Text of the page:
Survey respondents reported an increasing emphasis on content standards and students’ information literacy skills. They also reported spending more time communicating the library’s role in improving student achievement and encouraging school-level librarians to collaborate more with classroom teachers. That’s a challenge when so many librarian positions have been traded for library clerks or eliminated altogether. Still, respondents saw leadership as their most important responsibility; 83% rated their leadership responsibilities as extremely important or important. Advocating for library programs and developing a vision and mission for the district’s program were the most important aspects of leadership. Other tasks rated high in importance were handling book challenges and censorship issues and managing library automation systems.

Personnel responsibilities were also seen as very important, particularly meeting with, advising, and offering professional development for school-level staff—especially when that staff is underqualified. “My priority is to support and train the building librarians, particularly the elementary people, since they are all classified employees, most with no teaching degrees and no library background at all,” one supervisor said. Another observed, “More support is needed with the librarians who feel they are not teachers, they are librarians. They need explicit guidance in their teaching practices. They receive support from me, but it is not enough.”

Just because 93% of the responding supervisors say they are responsible for professional development doesn’t necessarily mean the topic gets a lot of cooperation or interest. Explained one supervisor, “Over 60% of those staffing our libraries now do not have a university background in library science, nor do they see themselves as part of the library profession as a whole. Therefore, these ‘media specialists’ see little value in attending professional development for ‘librarians’ or belonging to professional organizations for librarians. Programs across the country are struggling to advocate for libraries in schools, but I feel this particular practice has made it extra difficult to maintain and promote quality programs in our schools.”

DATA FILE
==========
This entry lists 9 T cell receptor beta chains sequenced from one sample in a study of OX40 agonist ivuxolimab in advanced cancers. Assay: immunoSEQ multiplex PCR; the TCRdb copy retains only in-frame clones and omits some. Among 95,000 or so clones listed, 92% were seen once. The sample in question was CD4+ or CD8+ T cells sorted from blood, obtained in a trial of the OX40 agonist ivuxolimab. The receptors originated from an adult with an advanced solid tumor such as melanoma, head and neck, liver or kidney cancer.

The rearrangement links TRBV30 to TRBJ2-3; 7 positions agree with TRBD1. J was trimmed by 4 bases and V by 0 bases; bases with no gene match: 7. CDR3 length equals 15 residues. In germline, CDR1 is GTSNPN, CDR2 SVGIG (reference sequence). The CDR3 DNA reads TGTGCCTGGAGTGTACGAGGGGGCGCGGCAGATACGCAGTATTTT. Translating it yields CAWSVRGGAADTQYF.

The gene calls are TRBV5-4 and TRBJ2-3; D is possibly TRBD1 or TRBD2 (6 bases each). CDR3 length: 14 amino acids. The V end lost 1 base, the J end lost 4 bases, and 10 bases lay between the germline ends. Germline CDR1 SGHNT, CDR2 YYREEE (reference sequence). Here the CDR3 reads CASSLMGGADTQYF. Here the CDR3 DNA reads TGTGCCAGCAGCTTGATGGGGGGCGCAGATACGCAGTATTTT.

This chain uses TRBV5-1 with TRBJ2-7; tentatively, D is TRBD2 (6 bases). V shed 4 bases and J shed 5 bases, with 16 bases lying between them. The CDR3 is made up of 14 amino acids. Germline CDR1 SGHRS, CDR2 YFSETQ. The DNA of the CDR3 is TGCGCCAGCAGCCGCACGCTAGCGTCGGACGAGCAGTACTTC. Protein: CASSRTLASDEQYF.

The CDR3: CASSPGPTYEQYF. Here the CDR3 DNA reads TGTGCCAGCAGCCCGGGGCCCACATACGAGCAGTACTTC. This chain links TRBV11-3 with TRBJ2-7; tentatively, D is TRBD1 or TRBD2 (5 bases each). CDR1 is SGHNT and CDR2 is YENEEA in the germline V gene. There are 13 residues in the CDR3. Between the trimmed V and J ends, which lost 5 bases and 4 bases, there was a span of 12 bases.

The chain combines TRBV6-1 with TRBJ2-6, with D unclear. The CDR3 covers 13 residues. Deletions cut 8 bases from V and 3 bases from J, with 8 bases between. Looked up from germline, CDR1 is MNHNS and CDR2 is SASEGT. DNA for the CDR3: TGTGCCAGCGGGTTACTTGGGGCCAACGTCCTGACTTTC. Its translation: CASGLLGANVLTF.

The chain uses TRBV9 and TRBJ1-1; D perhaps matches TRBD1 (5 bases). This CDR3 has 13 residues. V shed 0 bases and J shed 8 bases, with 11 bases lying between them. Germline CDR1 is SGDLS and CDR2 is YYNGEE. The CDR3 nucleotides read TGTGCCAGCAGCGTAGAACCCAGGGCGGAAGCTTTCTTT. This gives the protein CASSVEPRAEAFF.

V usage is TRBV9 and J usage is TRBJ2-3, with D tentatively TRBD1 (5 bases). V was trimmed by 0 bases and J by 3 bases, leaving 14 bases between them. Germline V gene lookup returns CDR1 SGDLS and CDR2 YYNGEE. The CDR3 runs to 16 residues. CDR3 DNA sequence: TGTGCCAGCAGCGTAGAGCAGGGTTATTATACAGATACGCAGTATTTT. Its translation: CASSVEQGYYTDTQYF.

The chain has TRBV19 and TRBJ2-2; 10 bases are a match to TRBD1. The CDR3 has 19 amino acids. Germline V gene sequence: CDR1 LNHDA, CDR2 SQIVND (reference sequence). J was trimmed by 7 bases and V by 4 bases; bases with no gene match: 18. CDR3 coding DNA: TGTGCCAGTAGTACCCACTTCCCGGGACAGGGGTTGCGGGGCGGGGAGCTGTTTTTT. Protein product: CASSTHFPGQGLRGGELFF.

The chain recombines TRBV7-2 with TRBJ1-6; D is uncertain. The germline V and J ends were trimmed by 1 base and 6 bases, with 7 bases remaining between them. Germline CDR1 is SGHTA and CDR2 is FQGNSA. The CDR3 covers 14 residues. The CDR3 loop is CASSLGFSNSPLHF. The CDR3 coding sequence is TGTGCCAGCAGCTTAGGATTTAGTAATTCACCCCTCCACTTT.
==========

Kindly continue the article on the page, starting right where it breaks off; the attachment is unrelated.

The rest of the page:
Sometimes the school librarians (or their substitutes) aren’t to blame: “At the building level, due to implementation of [district policies] and a decrease in funding, library personnel (including librarians and clerks) are being pulled from their regular assignments, and that decreases the amount of time for them to spend on library duties,” including professional development, said one respondent.

The survey revealed that whereas 95% of the library supervisors are full-time employees of the district, only 56% of supervisors surveyed spend all their time on district library services. Respondents with more than one district-level responsibility spent an average of 41% of their time on library services. A small group (8%) are also building-level librarians.